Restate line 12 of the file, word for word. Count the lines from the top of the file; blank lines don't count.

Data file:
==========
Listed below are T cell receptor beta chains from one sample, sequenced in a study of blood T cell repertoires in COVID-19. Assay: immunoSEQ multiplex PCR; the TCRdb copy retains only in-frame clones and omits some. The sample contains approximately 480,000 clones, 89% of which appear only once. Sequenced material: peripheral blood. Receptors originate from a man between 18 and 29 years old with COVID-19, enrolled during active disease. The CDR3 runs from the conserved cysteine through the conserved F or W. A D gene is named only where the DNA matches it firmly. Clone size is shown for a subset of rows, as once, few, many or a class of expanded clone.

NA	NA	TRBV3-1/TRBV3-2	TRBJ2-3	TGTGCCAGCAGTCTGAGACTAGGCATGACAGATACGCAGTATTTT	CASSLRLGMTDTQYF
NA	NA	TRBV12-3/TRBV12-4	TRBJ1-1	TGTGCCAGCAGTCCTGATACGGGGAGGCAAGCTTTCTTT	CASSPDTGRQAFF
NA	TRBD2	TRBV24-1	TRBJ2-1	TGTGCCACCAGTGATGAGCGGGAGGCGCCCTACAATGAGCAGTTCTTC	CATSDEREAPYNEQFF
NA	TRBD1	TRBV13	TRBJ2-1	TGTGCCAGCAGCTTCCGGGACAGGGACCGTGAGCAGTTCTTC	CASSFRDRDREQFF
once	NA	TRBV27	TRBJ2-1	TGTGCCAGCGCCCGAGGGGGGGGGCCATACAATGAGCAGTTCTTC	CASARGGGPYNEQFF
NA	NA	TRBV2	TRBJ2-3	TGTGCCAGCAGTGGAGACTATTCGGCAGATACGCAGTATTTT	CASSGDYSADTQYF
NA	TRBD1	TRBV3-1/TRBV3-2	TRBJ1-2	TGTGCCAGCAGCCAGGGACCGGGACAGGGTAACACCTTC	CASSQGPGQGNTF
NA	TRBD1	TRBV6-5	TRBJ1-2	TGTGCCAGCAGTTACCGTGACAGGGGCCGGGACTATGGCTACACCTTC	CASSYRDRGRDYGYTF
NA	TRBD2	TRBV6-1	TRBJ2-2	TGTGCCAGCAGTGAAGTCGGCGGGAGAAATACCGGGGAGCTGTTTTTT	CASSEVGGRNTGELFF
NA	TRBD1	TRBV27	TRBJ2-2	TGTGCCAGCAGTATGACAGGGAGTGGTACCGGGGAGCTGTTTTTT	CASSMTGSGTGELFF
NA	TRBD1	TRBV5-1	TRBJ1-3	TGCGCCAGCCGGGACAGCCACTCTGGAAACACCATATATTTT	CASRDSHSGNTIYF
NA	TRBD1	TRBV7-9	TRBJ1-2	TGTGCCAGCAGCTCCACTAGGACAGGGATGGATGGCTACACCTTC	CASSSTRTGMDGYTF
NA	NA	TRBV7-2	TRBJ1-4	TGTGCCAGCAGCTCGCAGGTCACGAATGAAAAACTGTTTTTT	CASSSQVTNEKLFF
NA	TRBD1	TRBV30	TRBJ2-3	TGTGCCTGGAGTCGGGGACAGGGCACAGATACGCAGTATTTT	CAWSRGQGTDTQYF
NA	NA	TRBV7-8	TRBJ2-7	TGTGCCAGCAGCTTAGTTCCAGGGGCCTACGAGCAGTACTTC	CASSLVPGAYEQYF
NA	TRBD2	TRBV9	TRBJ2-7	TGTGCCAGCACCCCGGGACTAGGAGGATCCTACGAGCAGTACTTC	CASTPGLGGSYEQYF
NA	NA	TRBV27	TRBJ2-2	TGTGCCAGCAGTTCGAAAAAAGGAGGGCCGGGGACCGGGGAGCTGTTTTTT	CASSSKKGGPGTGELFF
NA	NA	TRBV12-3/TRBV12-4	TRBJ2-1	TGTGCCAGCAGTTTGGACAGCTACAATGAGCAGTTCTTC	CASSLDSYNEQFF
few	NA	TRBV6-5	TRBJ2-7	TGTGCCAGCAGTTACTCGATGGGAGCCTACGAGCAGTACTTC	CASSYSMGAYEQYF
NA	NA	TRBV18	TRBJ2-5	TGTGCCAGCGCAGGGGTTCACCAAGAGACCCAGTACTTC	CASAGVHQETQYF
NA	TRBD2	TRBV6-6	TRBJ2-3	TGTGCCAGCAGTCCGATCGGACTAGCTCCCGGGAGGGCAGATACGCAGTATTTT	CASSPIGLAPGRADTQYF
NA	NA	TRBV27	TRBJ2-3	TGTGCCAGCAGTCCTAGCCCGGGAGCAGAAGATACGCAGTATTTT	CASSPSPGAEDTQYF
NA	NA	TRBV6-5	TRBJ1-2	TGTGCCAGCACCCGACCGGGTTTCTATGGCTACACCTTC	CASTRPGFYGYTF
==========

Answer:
NA	TRBD1	TRBV5-1	TRBJ1-3	TGCGCCAGCCGGGACAGCCACTCTGGAAACACCATATATTTT	CASRDSHSGNTIYF